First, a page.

Richmond Fencing Club, 3411 1/2 Carlton Street, Richmond, Virginia 23230
(804) 622-3655 firstname.lastname@example.org
|RICHMOND FENCING CLUB||
The foil is a descendant of the light court sword formerly used by nobility to train for duels. It has a flexible, rectangular blade approximately 35 inches in length and weighing less than one pound. Points are scored with the tip of the blade and must land on valid target: torso from shoulders to groin in the front and to the waist in the back. The arms, neck, head and legs are considered off-target. Hits to this non-valid target temporarily halts the fencing action, but does not result any points being awarded. This concept of on-target and off-target evolved from the theory of 18th-century fencing masters, who instructed their pupils to only attack the vital areas of the body - i.e. the torso. Of course, the head is also a vital area of the body, but attacks to face were considered unsporting and therefore discouraged.
Although top foil fencers still employ classical technique of parries and thrusts, the flexible nature of the foil blade permits the modern elite foil fencer to attack an opponent from seemingly impossible angles.
Competitors often "march" down the fencing strip at their opponent, looking to whip or flick the point of their blade at the flank or back of their opponent. Because parrying (blocking) these attacks can be very difficult, the modern game of foil has evolved into a complicated and exciting game of multiple feints, ducking and sudden, explosive attacks.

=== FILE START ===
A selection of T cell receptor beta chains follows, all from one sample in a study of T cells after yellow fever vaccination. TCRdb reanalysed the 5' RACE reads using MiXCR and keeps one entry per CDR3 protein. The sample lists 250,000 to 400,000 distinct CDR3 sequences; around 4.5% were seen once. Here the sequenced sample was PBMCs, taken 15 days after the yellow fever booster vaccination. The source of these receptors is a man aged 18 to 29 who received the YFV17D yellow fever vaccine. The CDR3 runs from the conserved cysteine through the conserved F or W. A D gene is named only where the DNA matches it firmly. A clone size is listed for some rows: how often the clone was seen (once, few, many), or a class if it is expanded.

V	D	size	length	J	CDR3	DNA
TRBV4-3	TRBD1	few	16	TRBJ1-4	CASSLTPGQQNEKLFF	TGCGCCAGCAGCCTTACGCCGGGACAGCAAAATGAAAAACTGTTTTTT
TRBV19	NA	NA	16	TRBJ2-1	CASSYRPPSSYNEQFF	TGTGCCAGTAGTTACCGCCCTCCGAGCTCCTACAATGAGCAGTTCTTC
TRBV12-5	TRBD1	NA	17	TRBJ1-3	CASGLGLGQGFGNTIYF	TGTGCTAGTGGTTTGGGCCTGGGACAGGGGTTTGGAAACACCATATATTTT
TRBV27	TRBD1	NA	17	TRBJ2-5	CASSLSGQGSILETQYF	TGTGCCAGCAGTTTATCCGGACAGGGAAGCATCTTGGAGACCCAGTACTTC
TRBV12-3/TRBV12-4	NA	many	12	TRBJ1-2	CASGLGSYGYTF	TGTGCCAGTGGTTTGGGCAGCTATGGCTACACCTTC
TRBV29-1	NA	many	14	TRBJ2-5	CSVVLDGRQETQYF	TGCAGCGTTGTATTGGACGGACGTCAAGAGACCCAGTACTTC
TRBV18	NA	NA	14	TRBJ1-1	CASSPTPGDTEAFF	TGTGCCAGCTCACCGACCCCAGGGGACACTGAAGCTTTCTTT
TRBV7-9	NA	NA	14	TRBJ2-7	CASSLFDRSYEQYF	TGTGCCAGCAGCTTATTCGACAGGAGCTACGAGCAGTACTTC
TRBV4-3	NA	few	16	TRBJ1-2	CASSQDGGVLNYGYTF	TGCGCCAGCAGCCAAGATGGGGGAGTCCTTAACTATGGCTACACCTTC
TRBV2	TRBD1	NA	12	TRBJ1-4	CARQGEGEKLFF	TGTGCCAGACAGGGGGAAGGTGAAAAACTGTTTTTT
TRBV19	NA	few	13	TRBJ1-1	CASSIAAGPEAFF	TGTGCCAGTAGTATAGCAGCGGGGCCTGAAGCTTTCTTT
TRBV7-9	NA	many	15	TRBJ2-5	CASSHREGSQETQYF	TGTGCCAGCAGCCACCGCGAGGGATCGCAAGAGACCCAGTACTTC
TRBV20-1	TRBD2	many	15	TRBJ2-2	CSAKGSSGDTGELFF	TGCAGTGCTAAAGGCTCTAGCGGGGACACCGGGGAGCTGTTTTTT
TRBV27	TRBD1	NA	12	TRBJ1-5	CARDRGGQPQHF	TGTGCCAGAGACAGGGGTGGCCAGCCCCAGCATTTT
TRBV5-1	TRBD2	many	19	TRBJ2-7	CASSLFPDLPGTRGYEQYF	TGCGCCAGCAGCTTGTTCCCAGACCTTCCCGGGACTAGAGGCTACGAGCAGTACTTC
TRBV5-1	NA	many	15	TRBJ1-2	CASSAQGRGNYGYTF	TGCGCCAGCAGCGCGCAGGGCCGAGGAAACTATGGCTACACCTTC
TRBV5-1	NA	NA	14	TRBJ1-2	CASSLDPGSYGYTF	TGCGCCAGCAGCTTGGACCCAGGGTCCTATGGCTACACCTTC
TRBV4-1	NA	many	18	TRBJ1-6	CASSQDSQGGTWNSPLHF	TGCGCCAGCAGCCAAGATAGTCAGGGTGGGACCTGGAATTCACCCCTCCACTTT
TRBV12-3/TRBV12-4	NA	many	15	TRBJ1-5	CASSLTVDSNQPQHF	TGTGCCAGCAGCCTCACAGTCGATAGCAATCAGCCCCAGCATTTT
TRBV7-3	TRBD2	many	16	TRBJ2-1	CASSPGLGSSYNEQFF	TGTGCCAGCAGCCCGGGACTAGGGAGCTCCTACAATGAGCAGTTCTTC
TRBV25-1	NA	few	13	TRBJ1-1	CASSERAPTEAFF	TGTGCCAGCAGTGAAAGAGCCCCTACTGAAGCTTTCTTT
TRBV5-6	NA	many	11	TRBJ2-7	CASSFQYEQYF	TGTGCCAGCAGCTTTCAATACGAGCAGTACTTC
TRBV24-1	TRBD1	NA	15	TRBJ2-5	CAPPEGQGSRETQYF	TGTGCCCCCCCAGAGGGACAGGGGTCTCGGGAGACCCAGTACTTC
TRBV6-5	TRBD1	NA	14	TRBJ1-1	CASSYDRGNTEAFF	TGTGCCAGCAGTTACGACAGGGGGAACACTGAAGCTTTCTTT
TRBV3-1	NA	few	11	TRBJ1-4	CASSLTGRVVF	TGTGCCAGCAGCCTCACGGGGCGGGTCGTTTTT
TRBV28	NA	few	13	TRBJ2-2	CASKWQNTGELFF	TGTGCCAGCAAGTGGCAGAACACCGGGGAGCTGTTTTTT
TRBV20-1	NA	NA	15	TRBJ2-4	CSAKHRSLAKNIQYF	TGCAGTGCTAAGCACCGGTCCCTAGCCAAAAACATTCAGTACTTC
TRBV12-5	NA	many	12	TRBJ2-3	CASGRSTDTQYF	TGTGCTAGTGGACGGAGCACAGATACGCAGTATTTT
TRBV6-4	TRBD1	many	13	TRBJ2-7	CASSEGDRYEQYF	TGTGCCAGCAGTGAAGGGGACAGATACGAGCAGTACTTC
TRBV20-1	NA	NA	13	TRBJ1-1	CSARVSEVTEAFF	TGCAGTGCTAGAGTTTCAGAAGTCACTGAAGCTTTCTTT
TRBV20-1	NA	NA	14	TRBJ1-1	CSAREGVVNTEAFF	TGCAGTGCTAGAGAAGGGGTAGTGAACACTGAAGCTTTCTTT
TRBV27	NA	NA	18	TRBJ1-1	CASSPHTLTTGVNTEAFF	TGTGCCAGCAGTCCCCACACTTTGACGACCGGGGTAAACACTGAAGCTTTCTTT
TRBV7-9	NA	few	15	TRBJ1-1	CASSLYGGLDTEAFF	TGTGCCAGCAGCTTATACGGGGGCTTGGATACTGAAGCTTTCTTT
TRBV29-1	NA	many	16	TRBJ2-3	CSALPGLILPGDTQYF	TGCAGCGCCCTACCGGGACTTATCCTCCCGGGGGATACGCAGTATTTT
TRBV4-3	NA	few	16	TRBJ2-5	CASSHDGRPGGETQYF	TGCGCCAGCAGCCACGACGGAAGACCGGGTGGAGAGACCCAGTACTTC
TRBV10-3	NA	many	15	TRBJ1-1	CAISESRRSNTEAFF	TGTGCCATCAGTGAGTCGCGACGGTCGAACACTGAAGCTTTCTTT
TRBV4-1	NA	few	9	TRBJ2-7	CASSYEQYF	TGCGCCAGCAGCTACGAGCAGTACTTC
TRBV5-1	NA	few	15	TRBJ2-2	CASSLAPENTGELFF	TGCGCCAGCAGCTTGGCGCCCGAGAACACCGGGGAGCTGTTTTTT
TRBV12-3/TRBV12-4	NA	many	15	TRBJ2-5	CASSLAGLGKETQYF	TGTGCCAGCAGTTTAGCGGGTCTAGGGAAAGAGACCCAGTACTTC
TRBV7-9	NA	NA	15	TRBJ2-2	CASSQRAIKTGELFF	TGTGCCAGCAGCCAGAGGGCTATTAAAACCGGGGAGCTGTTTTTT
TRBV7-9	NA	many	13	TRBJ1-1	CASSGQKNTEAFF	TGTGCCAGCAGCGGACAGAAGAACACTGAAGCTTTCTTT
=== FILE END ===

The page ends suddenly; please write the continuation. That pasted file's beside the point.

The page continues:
For newcomers to foil fencing, one of the challenging concepts to grasp is the rule of right-of-way. Right-of-way is a theory of armed combat that determines who receives a point when the fencers have both landed hits during the same action. The most basic, and important, precept of right of way is that the fencer who started to attack first will receive the point if they hit valid target. Naturally, the fencer who is being attacked must defend themselves with a parry, or somehow cause their opponent to miss in order to take over right of way and score a point. Furthermore, a fencer who hesitates for too long while advancing on their opponent gives up right-of-way to their opponent. A touch scored against an opponent who hesitated to long is called an attack in preparation or a stop-hit, depending on the circumstances.
Additionally, the referee may determine that the two fencers truly attacked each other simultaneously. This simultaneous attack serves as a tie- no points are awarded, and the fencers are ordered back en garde by the referee to continue fencing